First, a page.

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An exclusive Associated Press report found that Medicare’s spending on certain drugs soared by 85% in two years.
An exclusive Associated Press report, which found that Medicare’s spending on certain drugs soared by 85% in two years, emphasizes the government’s need for increasing the use of generics.
The AP report said that Medicare’s spending on high-cost “catastrophic” protection drugs jumped from $27.7 billion in 2013 to $51.3 billion in 2015, primarily due to rising brand-drug costs. AP’s data includes costs to taxpayers, insurers, and beneficiaries, as compiled by Medicare's Office of the Actuary.
The soaring costs were led by hepatitis C drugs Harvoni and Sovaldi (Gilead Sciences). The two drugs accounted for nearly $7.5 billion of Medicare’s catastrophic drug costs in 2015, up from around $3.5 billion in 2014. Other drugs that skyrocketed in price included Gleevec (Novartis) for leukemia and Revlimid (Celgene) for cancer.
“These findings underscore a growing need to make sure that generic drugs are available to hold down public program spending, while increasing patient access to more affordable medicines,” said Chip Davis, president and CEO of the Generic Pharmaceutical Association (GPhA).
In fact, generic medicines saved the U.S. health system $254 billion in 2014, with $33 billion of these savings accrued to Medicare, according to GPhA’s annual Generic Drug Savings in the U.S. report.
And, without generic drugs, Medicare spending would nearly double, according to Davis. “Increasing access to generic drugs for Medicare enrollees translates to significant savings for the program, taxpayers, and patients, and particularly the 12 million Medicare low-income subsidy (LIS) beneficiaries,” he said. The nonpartisan Medicare Payment Advisory Commission (MedPAC) estimates that changing LIS policies to improve generic utilization for this group could save more than $18 billion over 10 years.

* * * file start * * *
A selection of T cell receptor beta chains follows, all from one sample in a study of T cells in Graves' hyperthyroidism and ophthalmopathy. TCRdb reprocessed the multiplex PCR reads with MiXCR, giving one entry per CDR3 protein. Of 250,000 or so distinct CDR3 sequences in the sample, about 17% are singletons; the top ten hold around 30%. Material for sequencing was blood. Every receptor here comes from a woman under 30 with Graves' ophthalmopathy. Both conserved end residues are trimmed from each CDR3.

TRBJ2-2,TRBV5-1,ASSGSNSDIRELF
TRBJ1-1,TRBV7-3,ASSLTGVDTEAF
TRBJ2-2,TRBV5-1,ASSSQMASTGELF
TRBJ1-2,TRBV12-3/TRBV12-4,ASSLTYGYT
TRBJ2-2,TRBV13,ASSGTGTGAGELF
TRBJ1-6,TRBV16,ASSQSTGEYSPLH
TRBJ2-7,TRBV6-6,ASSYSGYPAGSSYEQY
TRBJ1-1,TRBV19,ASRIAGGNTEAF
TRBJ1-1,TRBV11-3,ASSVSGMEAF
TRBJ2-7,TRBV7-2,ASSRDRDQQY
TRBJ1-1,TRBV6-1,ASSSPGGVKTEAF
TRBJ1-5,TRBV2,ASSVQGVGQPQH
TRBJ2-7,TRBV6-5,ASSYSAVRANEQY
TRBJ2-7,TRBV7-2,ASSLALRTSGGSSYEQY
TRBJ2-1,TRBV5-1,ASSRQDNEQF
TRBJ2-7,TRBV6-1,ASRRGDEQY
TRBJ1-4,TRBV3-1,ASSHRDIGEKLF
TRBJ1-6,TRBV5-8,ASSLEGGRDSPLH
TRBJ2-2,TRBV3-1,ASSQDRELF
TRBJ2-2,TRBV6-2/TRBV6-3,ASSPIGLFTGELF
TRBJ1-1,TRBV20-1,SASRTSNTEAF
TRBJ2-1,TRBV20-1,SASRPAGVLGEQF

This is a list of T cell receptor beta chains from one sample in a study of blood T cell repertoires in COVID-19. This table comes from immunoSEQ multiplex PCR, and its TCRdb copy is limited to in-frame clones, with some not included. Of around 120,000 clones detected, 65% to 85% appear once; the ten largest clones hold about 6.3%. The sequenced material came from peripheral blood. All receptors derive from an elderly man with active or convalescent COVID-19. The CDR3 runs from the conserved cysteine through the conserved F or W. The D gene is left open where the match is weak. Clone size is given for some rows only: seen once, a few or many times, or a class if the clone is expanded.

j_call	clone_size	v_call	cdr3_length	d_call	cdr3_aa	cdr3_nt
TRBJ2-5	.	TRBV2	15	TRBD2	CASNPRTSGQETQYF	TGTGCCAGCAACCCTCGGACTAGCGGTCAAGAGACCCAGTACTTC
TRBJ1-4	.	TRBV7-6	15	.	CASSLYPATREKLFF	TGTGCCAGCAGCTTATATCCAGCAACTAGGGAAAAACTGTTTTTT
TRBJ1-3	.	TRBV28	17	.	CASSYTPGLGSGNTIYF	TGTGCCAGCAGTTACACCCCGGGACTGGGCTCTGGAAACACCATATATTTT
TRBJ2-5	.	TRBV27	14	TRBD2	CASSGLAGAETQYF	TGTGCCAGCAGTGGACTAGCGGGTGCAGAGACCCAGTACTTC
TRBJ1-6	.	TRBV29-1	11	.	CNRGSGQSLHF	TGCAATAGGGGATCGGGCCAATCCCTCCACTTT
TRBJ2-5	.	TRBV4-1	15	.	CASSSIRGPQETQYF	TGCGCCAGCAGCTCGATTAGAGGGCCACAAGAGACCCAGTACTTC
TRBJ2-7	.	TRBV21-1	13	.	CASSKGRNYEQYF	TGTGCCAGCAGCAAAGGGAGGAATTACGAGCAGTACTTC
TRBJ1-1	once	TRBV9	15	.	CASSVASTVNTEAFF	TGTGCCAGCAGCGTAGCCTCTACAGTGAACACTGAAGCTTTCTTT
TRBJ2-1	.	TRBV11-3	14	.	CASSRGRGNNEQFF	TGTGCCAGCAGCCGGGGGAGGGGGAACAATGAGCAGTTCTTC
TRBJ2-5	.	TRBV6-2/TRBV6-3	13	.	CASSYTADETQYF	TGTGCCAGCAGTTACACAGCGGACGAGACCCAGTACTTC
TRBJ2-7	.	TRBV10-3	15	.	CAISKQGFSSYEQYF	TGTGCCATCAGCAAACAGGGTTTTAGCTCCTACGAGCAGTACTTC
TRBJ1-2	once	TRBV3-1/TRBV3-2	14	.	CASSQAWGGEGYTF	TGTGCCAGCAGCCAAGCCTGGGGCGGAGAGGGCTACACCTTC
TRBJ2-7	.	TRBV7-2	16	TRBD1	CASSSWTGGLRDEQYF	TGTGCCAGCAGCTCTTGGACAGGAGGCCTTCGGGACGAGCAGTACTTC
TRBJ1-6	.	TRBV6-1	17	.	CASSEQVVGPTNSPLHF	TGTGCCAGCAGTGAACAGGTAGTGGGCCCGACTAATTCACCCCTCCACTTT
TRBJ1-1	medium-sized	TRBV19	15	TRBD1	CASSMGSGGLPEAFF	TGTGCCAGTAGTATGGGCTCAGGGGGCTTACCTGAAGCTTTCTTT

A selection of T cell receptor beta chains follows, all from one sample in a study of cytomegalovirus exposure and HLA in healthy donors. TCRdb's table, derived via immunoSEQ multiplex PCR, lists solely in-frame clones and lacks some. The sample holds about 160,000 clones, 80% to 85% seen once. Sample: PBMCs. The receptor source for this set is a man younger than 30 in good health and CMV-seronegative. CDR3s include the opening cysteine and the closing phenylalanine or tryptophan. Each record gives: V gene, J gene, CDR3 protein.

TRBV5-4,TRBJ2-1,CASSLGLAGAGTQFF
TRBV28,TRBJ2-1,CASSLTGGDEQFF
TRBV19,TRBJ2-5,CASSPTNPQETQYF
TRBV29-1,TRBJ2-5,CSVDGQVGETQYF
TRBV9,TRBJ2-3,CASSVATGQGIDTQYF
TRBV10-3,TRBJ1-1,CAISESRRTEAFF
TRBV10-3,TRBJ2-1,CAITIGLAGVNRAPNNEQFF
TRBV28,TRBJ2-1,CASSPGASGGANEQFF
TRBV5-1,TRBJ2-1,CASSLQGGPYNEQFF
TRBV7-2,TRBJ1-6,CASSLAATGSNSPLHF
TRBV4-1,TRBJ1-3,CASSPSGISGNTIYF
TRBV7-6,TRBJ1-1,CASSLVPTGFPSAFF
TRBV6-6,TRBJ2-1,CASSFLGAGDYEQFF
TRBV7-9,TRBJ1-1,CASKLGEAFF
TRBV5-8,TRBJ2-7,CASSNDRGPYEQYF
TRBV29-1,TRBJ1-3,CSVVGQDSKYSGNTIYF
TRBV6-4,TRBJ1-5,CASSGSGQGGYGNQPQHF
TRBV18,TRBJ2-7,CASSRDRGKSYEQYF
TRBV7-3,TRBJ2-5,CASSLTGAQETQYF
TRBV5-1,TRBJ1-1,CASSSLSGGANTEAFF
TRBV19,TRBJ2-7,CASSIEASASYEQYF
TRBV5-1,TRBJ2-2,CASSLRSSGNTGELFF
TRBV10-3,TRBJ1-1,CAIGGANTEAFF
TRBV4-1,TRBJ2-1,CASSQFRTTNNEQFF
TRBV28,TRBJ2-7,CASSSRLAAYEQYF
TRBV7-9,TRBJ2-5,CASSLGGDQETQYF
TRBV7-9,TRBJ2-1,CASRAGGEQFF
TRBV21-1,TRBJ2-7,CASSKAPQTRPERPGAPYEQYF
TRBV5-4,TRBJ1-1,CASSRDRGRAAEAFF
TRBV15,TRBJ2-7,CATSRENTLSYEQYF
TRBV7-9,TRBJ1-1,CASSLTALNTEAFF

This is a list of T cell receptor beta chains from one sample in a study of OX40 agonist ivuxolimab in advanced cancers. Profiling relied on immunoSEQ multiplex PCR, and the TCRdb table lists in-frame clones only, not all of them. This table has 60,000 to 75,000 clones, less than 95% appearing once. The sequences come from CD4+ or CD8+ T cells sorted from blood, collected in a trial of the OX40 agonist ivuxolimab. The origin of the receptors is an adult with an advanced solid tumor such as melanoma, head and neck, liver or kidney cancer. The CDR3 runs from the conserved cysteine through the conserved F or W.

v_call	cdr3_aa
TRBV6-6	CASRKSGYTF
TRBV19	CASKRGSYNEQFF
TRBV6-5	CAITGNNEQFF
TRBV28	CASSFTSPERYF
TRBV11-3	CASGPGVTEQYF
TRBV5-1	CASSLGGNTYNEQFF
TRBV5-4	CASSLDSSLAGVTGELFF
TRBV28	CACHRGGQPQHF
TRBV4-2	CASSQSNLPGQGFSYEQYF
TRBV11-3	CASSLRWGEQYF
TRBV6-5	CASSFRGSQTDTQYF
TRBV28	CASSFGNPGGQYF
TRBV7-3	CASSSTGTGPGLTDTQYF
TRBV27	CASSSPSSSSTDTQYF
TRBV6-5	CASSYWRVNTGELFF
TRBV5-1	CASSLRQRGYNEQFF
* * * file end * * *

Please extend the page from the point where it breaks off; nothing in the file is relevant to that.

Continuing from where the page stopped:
One way to realize these savings is for Congress to lower the LIS copay for generic drugs, an effort that can encourage enrollees to choose generic when the option is available, according to Davis.
Meanwhile, one senator is investigating whether Medicare's prescription drug benefit is vulnerable to manipulation by pharmaceutical companies. After the AP report was published, Sen. Charles Grassley (R-Iowa) asked whether Medicare’s prescription program is being handled correctly in a letter to the agency. "Do you believe there is potential for exploitation of the catastrophic benefit as it is currently framed?" Grassley asked.
Plus, the Congressional Medicare Payment Advisory Commission recently warned that spending on the prescription program is rising at an "unsustainable" rate, singling out specialty drugs covered under Medicare's catastrophic protection.
GPhA suggests several additional measures for increasing access to generics and reducing Medicare drug spending. Policymakers should ensure that “a fully-resourced [FDA] can address the backlog of more than 3,100 generic drug applications and shorten FDA median generic drug approval timelines,” Davis said.
Davis is also urging Congress to repeal Section 602 of the Bipartisan Budget Act of 2015. “The Medicaid rebate increase for generic drugs in the budget deal is bad for Medicaid and its beneficiaries, bad for taxpayers, and it should be immediately repealed,” he said.
Davis is also urging Congress to pass the bipartisan CREATES Act, the FAST Generics Act, to curb some brand-drug company abuses of FDA safety programs such as Risk Evaluation and Mitigation Strategies (REMS). This would result in an estimated savings of $2.4 billion to $3.2 billion over 10 years, he said.
Finally, Davis believes Congress should work closely with industry and regulatory partners to ensure that the framework for biosimilar drugs expands and expedites patient access. Savings to the U.S. healthcare system from biosimilars are projected to reach between $57 and $110 billion from 2015 through 2020, according to the IMS Institute for Healthcare Informatics.